200. Indian Alcohol and Substance Abuse Prevention and Treatment Act of 1986, October 27, 1986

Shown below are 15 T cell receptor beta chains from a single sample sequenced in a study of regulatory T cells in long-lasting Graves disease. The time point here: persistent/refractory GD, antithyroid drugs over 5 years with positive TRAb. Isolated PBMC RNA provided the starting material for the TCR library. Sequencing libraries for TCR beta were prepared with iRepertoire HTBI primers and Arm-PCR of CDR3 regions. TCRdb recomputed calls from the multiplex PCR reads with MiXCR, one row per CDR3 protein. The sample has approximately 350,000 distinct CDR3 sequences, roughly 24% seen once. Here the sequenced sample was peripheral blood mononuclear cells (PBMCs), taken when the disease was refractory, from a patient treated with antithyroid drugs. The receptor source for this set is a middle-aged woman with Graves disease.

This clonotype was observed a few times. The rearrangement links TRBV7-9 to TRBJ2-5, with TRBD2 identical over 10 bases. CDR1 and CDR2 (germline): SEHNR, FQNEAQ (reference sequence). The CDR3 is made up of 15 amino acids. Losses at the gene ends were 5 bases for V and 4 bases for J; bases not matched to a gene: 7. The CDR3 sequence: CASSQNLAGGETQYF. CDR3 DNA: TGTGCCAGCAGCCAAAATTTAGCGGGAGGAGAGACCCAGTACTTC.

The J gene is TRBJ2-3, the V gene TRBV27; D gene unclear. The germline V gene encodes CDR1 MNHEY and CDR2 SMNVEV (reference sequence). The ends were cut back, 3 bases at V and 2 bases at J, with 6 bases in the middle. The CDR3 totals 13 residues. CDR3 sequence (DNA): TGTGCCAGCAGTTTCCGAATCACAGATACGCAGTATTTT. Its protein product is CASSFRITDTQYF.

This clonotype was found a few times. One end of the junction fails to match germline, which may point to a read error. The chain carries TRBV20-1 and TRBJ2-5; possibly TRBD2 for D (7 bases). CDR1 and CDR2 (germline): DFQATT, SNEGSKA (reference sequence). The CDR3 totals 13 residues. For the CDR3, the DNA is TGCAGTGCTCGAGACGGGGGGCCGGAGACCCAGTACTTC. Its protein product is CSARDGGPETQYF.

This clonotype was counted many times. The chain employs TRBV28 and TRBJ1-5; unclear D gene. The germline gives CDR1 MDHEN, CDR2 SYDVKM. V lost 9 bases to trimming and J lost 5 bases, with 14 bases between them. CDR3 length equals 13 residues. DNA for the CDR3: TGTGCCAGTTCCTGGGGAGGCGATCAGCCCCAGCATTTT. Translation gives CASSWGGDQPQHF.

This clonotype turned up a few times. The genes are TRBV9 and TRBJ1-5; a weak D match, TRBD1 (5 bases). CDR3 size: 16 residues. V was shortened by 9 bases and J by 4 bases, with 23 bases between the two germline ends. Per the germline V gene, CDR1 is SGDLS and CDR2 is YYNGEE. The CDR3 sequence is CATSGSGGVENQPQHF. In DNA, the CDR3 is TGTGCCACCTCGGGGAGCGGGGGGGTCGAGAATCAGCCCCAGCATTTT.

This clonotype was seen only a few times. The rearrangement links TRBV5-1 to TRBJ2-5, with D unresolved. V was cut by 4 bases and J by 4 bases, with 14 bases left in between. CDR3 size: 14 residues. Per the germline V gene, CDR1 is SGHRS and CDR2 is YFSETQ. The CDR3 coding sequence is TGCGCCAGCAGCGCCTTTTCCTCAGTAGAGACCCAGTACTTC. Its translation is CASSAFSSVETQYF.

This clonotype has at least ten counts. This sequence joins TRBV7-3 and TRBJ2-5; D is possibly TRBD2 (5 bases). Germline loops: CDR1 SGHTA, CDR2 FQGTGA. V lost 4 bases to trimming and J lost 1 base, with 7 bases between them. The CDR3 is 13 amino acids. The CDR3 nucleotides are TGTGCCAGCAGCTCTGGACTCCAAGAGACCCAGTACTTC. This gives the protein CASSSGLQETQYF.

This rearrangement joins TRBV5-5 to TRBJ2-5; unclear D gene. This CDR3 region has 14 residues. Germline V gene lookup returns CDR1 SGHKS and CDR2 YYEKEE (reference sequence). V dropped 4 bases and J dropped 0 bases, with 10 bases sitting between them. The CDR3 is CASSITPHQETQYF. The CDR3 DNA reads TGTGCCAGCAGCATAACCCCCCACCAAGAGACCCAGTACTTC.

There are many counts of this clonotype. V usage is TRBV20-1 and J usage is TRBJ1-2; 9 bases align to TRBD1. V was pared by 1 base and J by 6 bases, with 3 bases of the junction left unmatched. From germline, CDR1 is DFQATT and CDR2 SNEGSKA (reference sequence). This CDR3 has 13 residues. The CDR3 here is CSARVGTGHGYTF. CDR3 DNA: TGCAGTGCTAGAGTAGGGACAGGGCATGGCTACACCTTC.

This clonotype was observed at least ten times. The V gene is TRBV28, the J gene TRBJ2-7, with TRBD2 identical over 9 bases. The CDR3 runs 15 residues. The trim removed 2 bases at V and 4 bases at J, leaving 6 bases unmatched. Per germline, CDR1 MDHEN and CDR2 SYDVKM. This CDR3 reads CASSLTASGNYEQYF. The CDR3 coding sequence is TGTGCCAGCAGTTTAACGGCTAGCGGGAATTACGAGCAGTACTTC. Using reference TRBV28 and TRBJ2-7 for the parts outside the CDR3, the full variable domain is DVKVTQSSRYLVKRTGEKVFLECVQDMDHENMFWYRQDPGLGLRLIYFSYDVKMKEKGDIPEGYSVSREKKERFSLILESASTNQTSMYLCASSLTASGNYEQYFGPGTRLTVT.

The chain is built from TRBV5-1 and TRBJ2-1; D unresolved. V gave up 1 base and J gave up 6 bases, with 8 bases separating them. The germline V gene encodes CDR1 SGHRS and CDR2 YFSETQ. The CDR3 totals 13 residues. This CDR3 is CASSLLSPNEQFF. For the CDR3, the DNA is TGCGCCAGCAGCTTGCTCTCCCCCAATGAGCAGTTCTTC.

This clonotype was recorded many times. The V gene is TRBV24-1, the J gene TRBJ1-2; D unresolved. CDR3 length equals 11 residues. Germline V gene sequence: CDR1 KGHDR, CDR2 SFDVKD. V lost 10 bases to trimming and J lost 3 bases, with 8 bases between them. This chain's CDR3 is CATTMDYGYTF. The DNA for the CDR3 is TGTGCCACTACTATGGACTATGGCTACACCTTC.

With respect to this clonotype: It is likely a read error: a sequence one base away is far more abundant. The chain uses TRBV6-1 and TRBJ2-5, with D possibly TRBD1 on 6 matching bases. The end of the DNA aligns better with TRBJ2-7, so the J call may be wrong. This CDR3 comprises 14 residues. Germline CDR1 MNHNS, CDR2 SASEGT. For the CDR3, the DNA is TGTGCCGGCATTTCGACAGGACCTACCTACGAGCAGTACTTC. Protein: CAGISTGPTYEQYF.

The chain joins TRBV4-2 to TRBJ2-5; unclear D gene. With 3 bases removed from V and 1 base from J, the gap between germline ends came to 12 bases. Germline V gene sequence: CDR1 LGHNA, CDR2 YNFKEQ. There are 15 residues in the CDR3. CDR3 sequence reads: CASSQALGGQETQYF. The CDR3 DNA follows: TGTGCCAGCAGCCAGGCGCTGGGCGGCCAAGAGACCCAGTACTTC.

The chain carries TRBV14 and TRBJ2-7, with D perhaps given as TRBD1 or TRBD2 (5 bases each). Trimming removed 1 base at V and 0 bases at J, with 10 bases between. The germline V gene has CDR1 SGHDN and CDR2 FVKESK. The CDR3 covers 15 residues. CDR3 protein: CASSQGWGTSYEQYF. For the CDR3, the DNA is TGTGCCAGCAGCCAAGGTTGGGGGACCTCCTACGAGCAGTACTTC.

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312 special form of regulatory relief—an exemption from some of the normal state regulations controlling gambling. Tribes may find that they could gain from providing other forms of regulatory relief—from Federal as well as state rules—in exchange for the employment and income benefits realized. Preferential contracting is another potentially important means of promoting economic development on reservations. Under such contracting mechanisms Indian owned firms may be able to receive contracts without going through the normal requirements for competitive bidding and other provisions of regulations that control the government procurement process. . . . Federal assistance to Indians in obtaining loans and capital is another important and traditional government role. The lack of Indian financial institutions, the frequent reluctance of nonIndian financial institutions to loan to Indians, and the financing problems created by trust status and sovereign immunity , all tend to create a need for Federal assistance in obtaining investment capital. The final key function for the Federal government is the provision of technical assistance. The Federal government may provide such assistance directly, or may provide funding to obtain it by contract. II. Recommendations of the Task Force [Forty-two detailed recommendations under the following headings] Indian Enterprise Zones. . . . Preference Contracting. . . . Financing of Investments. . . . The Trust Role, Technical Assistance and Contracting. . . . BIA Organization for Economic Development . . . . Economic Statistics and Other Items. . . . [Report of the Task Force on Indian Economic Development, July 1986 (Washington: Government Printing Office, 1986), 3–25 passim .] 200. Indian Alcohol and Substance Abuse Prevention and Treatment Act of 1986 October 27, 1986 One of the most serious problems facing Indian people in the late twentieth century has been alcohol and substance abuse. As part of the lengthy (193 pages) Anti-Drug Abuse Act of 1986, this subtitle concerns Indians and Alaska Natives. An Act to strengthen Federal efforts to encourage foreign cooperation in eradicating illicit drug crops and in halting international drug traffic, to improve enforcement of Federal drug laws and enhance interdiction of illicit drug shipments, to provide strong Federal leadership in establishing effective drug abuse prevention and education programs, to expand Federal support for drug abuse treatment and rehabilitation efforts, and for other purposes. . . . . TITLE IV—DEMAND REDUCTION . . . . Subtitle C—Indians and Alaska Natives sec. 4201. short title. This subtitle may be cited as the “Indian Alcohol and Substance Abuse Prevention and Treatment Act of 1986.” PART I—GENERAL PROVISIONS sec. 4202. findings The Congress finds and declares that— (1) the Federal Government has a historical relationship and unique legal and moral responsibility to Indian tribes and their members, (2) included in this responsibility is the treaty, statutory, and historical obligation to assist the Indian tribes in meeting the health and social needs of their members, (3) alcoholism and alcohol and substance abuse is the most severe health and social problem facing Indian tribes and people today and nothing is more costly to Indian people than the consequences of alcohol and substance abuse measured in physical, mental, social, and economic terms, (4) alcohol and substance abuse is the 313 leading generic risk factor among Indians, and Indians die from alcoholism at over 4 times the age-adjusted rates for the United States population and alcohol and substance misuse results in a rate of years of potential life lost nearly 5 times that of the United States, (5) 4 of the top 10 causes of death among Indians are alcohol and drug related injuries (18 percent of all deaths), chronic liver disease and cirrhosis (5 percent ), suicide (3 percent), and homicide (3 percent), (6) primarily because deaths from unintentional injuries and violence occur disproportionately among young people, the age-specific death rate for Indians is approximately double the United States rate for the 15 to 45 age group, (7) Indians between the ages of 15 and 24 years of age are more than 2 times as likely to commit suicide as the general population and approximately 80 percent of those suicides are alcohol-related, (8) Indians between the ages of 15 and 24 years of age are twice as likely as the general population to die in automobile accidents, 75 percent of which are alcohol-related, (9) the Indian Health Service, which is charged with treatment and rehabilitation efforts, has directed only 1 percent of its budget for alcohol and substance abuse problems, (10) the Bureau of Indian Affairs, which has responsibility for programs in education, social services, law enforcement , and other areas, has assumed little responsibility for coordinating its various efforts to...


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